Between July and October 2015, 15 BRCA-positive individuals undergoing routine screening breast MRI underwent a rapid pancreatic screening protocol at the conclusion of their breast MRI examination. The rapid pancreas protocol was successfully completed in all patients. Average time per sequence, SNR, and CNR measurements are reported in Tables 2 and 3. Image quality was rated as 1 (all diagnostic information present) for all patients for the axial and coronal T2 SSFSE and T1 post-contrast sequences. Excellent image quality was achieved for low b-values; however, image quality at higher b-values was more variable. Calculated ADC values for the pancreatic head, body and tail were 1.42, 1.51, and 1.54x10-3 mm2/s respectively. In 3 of 15 subjects, small pancreatic cystic lesions were detected. In 1 subject an hepatic adenoma was identified.

Discussion

This study demonstrates that rapid pancreas screening using the built-in body coil on a 3T magnet is both feasible and yields diagnostic image quality able to detect abnormalities within the pancreas. Combined with breast MRI screening, this is a rapid, safe, non-invasive, and potentially inexpensive screening tool. With minimal inconvenience to the patient, this screening protocol can be utilized in the BRCA population where currently there is no established screening tool available.

Image quality was still diagnostic even in a subject with a Body mass index of 34.1 kg/m2 (Figure 1). The rate of observed positive subjects (3 of 15 subjects) in this small group of BRCA1 and BRCA2 mutation carriers is within the range of expected pancreatic lesions in this population4. 2 of 3 subjects positive for cystic lesions underwent dedicated MRCP which did not detect additional pancreatic lesions.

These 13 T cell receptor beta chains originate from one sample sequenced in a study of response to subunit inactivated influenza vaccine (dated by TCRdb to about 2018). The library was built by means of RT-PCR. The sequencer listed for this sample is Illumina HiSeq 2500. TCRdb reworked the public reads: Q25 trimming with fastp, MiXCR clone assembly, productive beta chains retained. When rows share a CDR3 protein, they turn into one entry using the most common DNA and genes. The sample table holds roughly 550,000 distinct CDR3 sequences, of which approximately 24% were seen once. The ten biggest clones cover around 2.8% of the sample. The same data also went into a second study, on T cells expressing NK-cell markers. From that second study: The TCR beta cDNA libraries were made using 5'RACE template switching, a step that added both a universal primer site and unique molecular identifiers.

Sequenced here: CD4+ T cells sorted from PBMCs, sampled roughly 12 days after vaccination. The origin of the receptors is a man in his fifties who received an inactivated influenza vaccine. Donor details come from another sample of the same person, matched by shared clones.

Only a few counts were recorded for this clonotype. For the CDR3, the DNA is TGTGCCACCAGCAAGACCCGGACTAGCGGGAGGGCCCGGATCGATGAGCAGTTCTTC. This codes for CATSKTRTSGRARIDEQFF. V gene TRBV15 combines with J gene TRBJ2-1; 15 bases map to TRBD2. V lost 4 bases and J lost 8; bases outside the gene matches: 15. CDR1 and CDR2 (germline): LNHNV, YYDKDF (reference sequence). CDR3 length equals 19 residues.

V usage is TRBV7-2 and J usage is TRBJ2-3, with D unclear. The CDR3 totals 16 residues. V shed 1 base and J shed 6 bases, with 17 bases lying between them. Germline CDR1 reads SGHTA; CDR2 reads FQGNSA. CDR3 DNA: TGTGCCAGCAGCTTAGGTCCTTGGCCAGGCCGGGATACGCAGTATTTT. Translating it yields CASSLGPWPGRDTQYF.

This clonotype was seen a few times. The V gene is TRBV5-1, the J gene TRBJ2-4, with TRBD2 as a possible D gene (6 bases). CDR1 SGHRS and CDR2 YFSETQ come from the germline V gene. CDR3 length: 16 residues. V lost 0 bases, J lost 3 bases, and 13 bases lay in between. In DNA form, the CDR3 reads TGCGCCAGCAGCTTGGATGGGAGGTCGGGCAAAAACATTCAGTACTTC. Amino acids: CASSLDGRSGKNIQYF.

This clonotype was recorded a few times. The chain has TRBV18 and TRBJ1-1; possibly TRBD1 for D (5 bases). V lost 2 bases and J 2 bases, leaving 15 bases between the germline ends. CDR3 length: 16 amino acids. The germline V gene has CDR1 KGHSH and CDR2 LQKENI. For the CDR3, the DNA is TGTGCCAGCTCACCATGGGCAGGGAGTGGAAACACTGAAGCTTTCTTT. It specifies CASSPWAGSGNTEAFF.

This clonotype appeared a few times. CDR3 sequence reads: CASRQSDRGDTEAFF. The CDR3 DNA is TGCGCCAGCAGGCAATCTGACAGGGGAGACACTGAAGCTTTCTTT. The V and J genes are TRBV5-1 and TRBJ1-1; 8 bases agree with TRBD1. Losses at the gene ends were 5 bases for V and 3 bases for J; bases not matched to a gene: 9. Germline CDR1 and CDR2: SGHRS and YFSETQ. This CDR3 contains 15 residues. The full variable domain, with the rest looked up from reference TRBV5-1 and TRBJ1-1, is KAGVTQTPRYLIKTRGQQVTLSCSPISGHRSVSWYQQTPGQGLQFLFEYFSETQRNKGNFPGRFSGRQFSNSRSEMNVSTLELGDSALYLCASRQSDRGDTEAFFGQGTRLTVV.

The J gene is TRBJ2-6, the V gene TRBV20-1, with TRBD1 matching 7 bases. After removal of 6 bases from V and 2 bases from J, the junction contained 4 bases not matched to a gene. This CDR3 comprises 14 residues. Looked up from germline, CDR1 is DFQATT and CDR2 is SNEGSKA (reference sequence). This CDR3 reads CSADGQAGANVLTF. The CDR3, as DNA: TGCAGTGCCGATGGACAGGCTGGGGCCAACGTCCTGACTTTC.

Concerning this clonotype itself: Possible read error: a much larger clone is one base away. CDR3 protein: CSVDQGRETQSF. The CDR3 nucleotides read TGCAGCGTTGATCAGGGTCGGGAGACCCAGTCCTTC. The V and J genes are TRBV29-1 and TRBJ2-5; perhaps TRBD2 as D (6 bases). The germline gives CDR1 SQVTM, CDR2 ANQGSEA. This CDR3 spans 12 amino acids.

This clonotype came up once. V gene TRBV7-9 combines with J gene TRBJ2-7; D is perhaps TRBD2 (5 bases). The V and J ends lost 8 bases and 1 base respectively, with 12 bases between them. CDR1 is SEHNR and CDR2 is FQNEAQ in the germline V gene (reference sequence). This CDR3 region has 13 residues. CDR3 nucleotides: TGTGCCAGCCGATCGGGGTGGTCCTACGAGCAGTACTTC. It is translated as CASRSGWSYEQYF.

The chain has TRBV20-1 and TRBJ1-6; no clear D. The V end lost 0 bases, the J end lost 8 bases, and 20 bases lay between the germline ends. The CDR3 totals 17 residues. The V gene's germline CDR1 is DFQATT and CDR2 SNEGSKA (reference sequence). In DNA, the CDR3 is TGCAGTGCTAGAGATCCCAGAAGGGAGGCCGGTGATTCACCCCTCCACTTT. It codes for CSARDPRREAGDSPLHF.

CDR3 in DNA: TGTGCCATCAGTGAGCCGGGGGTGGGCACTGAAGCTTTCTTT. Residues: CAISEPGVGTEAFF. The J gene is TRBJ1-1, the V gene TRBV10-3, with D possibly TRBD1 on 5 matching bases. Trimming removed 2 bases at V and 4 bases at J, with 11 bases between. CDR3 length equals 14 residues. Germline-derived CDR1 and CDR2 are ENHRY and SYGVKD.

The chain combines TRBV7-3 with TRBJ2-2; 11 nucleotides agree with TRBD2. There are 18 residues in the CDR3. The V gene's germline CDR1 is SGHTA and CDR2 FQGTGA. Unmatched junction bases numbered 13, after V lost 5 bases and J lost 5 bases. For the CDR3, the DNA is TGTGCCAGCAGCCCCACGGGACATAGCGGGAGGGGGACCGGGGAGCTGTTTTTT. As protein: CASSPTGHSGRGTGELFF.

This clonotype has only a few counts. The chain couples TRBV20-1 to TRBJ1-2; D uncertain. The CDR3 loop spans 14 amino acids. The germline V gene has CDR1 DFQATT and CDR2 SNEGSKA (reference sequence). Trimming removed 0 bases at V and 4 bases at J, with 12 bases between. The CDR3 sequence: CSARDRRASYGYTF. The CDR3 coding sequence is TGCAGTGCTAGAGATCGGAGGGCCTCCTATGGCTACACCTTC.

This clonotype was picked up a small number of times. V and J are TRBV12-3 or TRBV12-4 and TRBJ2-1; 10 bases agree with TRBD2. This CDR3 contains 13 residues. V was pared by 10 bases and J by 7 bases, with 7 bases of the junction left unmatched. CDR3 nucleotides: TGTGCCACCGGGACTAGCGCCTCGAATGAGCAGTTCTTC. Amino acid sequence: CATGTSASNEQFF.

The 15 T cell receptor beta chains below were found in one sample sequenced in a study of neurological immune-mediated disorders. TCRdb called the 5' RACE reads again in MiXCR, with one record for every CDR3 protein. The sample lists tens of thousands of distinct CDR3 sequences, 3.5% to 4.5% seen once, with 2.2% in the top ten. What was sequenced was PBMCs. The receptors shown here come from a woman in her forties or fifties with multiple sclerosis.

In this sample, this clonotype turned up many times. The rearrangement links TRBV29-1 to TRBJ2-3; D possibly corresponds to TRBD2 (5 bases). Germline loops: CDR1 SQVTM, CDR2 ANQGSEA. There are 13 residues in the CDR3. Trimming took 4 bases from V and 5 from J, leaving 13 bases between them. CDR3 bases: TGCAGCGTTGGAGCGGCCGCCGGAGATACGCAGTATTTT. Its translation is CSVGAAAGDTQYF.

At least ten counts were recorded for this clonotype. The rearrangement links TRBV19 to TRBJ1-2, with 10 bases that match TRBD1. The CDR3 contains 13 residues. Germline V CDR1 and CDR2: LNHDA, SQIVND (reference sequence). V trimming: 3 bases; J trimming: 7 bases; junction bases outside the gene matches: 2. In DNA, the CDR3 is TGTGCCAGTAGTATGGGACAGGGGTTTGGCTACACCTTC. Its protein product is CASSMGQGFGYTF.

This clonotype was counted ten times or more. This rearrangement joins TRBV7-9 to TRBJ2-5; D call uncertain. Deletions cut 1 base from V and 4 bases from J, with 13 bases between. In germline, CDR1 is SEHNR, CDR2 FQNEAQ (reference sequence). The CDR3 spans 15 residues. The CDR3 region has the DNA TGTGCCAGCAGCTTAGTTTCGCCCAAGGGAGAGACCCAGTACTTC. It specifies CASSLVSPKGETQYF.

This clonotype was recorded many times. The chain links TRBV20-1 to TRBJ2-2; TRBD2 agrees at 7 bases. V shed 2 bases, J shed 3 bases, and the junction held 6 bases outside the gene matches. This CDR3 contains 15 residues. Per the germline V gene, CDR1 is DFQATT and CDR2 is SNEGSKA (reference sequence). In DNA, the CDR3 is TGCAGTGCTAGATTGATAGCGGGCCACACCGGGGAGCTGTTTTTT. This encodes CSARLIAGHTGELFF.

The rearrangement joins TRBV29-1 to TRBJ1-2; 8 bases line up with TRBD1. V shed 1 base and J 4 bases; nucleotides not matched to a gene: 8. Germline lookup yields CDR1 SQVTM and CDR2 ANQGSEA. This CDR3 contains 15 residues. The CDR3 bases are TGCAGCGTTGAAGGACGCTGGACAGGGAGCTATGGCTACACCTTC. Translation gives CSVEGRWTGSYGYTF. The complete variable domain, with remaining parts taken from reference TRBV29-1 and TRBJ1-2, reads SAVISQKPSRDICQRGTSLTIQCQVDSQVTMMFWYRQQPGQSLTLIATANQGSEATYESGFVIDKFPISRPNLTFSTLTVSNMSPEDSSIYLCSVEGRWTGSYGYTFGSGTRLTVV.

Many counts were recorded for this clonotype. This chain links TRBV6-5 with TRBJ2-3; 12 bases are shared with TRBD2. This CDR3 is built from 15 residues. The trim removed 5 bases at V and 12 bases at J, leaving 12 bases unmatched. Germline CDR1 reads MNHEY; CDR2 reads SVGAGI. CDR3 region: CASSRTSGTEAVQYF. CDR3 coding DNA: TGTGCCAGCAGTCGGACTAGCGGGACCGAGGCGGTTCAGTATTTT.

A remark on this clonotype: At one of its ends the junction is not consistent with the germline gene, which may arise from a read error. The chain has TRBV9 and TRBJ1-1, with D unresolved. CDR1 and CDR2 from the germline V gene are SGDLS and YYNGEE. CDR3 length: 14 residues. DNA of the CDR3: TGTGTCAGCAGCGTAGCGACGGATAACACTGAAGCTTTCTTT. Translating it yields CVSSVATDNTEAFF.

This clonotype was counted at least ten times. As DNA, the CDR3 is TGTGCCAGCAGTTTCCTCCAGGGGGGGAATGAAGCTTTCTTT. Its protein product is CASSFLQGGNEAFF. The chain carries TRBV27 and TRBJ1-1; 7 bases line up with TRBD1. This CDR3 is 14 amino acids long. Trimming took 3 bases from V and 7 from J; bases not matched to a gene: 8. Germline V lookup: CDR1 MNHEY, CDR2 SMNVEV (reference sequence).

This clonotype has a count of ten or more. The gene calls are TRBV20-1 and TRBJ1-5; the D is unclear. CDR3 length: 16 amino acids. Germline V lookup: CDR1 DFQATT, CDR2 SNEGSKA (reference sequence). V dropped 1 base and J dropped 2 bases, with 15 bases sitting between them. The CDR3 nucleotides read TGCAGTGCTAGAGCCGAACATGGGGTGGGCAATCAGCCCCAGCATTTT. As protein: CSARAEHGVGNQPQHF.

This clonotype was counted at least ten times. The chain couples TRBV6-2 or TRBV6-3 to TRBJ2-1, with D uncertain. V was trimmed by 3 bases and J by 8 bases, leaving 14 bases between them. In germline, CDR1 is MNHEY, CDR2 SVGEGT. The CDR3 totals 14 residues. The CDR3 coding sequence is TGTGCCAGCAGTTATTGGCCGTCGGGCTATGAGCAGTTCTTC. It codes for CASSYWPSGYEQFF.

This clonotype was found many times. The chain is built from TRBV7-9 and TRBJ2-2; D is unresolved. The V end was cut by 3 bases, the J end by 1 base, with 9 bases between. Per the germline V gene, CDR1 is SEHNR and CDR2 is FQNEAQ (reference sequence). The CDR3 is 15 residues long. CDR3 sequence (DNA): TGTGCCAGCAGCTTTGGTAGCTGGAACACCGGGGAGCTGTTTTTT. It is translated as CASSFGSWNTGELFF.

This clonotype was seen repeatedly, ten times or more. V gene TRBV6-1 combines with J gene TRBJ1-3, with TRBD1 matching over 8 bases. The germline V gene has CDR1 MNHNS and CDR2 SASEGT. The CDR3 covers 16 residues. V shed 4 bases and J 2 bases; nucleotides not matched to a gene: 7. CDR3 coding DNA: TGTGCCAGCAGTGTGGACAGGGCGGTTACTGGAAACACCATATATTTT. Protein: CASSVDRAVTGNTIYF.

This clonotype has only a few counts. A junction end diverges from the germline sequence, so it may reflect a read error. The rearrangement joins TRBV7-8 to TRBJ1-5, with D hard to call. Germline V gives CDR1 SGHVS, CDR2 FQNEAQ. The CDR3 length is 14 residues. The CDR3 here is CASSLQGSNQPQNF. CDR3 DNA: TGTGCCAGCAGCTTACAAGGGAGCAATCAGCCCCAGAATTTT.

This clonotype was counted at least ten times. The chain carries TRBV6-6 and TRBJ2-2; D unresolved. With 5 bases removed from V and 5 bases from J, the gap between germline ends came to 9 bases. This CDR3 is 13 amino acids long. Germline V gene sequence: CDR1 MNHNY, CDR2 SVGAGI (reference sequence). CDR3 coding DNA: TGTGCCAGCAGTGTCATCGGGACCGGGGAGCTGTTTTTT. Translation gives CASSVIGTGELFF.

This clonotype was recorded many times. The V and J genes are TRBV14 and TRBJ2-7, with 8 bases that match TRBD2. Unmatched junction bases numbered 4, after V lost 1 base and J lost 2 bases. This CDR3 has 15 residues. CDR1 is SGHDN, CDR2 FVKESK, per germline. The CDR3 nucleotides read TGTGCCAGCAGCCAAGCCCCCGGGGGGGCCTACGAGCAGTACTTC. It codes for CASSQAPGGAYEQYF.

This study was not designed to assess the effectiveness or indications of pancreatic cancer screening itself, but rather to develop a new screening tool which could be further evaluated in larger clinical trials.

Conclusion

Rapid MR protocol for pancreatic cancer screening with subjects in the prone position and use of the built-in-body coil is feasible and provides diagnostic quality images. Ultimately 30 subjects will be enrolled into this pilot study, and in the final version of the protocol we plan to use 3 b-values, probably 0, 20, and 500 s/mm2.

Acknowledgements

No acknowledgement found.

References

1. Chang M, Wong J, Chang Y. Screening and early detection of pancreatic cancer in high risk population. World J Gastroenterol. 2014; 20(9):2358-2364

2. Canto M, Harinck F, Hruban R, et al. International cancer of the pancreas screening (CAPS) consortium summit on the management of patients with increased risk for familial pancreatic cancer. Gut. 2013; 62(3):339-47

3. NCCN Clinical Practice Guidelines in Oncology. Breast cancer screening and diagnosis. Version 1.2015. NCCN.org

4. Canto M, Hruban R, Fishman E, et al. Frequent detection of pancreatic lesions in asymptomatic high-risk individuals. Gastroenterology. 2012; 142(4):796-804

Figures

Table 1 - Sequence parameters for subject 1 (initial) and subject 15 (last). Variable TR between patients due to respiratory motion triggering. * T2 coronal sequence was introduced from subject 4 for better localization of the pancreas for axial images. Note variable NEX used for different b values for DWI.

Table 2 - Average image acquisition times for each sequence and overall rapid MR pancreas screening. * The average overall time is just over 10 minutes, however in the final protocol only 3 b-values will be used (probably b=0, 20 and 500 s/mm2).

Table 3 - Average signal-to-noise (SNR) and contrast-to-noise (CNR) ratios for the pancreatic head, body, and tail reported for each sequence.

Figure 1 - Images from rapid MR pancreas screening in subject with high BMI of 34.1 kg/m2, indicating adequate diagnostic image quality for evaluation of pancreas. (A) T2 SSFSE coronal, (B) T2 SSFSE axial, (C) post-contrast T1 axial, and (D)(i)–(vii), rFOV DWI axial, b=0, 25, 50, 80, 250, 500, 800.

Figure 2 - Images from rapid MR pancreas screening in subject 3, demonstrating small cystic lesion in pancreatic body on (A) T2 axial and (B) rFOV DWI axial, b=250. Follow-up MRCP confirms the small cystic lesion on (A) T2 axial and (B) MRCP, probable branch-duct intraductal papillary mucinous neoplasm (IPMN).

Proc. Intl. Soc. Mag. Reson. Med. 24 (2016)